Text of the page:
Sunday, December 09, 2007

Mitt, Freedom, and Religion

I listened to Governor Mitt Romney’s talk on religion last Thursday. It was moving, at times stirring, and deeply disconcerting. What troubled me the most was the Governor’s notion that you cannot have freedom without religion or religion without freedom. This is patently false, and disenfranchises millions of Americans who do not have a formal religion.

Freedom implies that one is free to think, believe, and do what one will (within the obvious limits), but none of the Abrahamic religions allows this. Nowhere in sacred scriptures of the three Abrahamic faiths are we told to think for ourselves, to free ourselves from the dictates of rabbis, priests, pastors, and imams. Religion is about obedience, not freedom. Look to Spinoza, Galileo, Salmon Rushdie, the evangelical Protestant war on science, the Inquisition, the Salem Witch Trials, the intramural fighting among differing Christian sects in the original thirteen colonies, and the Danish cartoons of Mohammed and it is abundantly clear that religion is not interested in freedom.

As far as I know, only Buddhism says one should investigate reality for oneself and not believe something simply because it is said to be holy (Dhammapada), and I doubt Governor Romney was thinking of Buddhism when he made his claim that there is no freedom without religion.

Nor is the flip side of this notion—that there can be no religion without freedom—any more true. To cite but one example, look at Islam in Saudi Arabia. Certainly religion is strong there, but can we say the same for freedom? Religion needs power and the capacity to punish those who seek to free themselves from its power; it doesn’t need freedom or support freedom.

True, in the United States we have shown that religions flourish in a free society, but that was imposed by the Bill of Rights. It was not a religious ideal, but came from the secular realm that sought to protect America from theocracy and the horror of inter-religious warfare all too common in Europe.

When Thomas Jefferson wrote in the Declaration of Independence that life, liberty, and the pursuit of happiness are inalienable rights rooted in the Creator, he was trying to keep those rights out of the control of religion and politics. He knew what Governor Romney seems not to know: that freedom is the first thing to go when religion rules.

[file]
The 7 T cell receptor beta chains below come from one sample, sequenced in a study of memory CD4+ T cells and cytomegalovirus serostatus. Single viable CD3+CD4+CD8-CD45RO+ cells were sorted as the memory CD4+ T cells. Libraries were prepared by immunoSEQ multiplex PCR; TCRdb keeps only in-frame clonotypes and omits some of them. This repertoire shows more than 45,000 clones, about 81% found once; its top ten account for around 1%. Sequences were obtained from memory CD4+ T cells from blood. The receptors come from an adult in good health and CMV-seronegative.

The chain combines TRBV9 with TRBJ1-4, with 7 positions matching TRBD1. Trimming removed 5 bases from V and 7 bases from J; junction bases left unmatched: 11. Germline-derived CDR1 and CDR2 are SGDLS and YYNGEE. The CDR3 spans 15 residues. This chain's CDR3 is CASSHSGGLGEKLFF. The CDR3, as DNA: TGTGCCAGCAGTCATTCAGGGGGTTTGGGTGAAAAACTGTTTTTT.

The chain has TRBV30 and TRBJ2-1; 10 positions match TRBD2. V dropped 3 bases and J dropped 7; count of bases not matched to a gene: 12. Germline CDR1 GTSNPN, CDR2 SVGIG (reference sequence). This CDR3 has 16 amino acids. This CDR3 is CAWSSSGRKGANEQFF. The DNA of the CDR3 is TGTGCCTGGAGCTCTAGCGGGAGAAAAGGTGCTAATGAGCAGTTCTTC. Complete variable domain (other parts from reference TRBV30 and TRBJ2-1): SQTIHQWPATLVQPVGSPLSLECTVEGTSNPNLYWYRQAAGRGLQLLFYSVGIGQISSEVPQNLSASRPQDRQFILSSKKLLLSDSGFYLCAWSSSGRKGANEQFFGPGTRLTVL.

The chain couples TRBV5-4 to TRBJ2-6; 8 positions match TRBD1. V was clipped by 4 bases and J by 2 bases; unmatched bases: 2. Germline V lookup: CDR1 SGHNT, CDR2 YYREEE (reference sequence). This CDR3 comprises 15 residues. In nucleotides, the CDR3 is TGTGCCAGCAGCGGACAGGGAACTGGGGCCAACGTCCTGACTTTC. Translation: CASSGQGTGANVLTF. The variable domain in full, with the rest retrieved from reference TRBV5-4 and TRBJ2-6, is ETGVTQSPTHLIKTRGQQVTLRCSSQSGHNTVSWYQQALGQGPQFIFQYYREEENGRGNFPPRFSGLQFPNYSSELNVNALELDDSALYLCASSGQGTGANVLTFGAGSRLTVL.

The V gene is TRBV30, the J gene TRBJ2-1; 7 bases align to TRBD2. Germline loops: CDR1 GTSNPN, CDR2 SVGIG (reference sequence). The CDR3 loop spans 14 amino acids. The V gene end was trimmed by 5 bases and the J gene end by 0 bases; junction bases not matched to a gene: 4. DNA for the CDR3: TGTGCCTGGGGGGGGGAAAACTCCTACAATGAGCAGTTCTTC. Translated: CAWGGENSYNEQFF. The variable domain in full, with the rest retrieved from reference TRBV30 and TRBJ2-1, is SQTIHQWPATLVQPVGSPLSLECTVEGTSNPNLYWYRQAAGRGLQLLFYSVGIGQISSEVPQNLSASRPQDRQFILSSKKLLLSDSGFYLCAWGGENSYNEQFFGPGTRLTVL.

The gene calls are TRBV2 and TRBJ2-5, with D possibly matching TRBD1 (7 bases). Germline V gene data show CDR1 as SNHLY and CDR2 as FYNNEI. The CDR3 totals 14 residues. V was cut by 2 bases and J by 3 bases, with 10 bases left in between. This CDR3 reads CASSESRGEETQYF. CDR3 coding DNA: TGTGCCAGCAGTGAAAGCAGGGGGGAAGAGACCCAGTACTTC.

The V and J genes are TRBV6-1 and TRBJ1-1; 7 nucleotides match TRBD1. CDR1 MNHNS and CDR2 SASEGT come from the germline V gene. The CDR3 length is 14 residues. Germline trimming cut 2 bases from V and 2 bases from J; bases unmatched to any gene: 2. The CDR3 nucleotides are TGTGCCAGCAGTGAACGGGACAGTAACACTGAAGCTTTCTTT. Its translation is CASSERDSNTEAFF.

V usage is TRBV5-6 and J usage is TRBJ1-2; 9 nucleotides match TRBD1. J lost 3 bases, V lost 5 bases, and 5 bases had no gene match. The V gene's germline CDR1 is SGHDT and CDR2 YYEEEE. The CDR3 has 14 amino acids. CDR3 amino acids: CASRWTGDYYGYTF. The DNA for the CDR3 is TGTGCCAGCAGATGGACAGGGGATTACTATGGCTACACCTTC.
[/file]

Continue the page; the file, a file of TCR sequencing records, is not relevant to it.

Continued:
Freedom, not religion, is what makes the United States so important. Freedom not religion is what makes this country worth sacrificing for. Freedom not religion is the true faith of America. I may trust in God, but I do not trust anyone who claims to speak for God.


Vigilante said...

Doesn't the Republican Party owe Americans a clear choice--a Huckabee-Romney or Romney-Huckabee ticket--that would, in effect, be a referendum on the separation of church and state?

The alternative is to keep allowing the Religious Right to keep dominating the American conversation far out of proportion to be their true numbers and in contradiction to a consensus that existed in the nation's politics since 1776 until Islamic terrorists gave Bush's Christian absolutists a climate of fear in which to propagate their own extremism.

Rick said...

Believe nothing, o monks,
merely because you have been told it ...
or because it is traditional,
or because you yourselves have imagined it.

Do not believe what your teacher tells you merely out of respect for the teacher.

But whatsoever, after due examination and analysis,
you find to be conducive to the good, the benefit, the welfare of all beings that doctrine believe and cling to, and take it as your guide.

- Gautama Buddha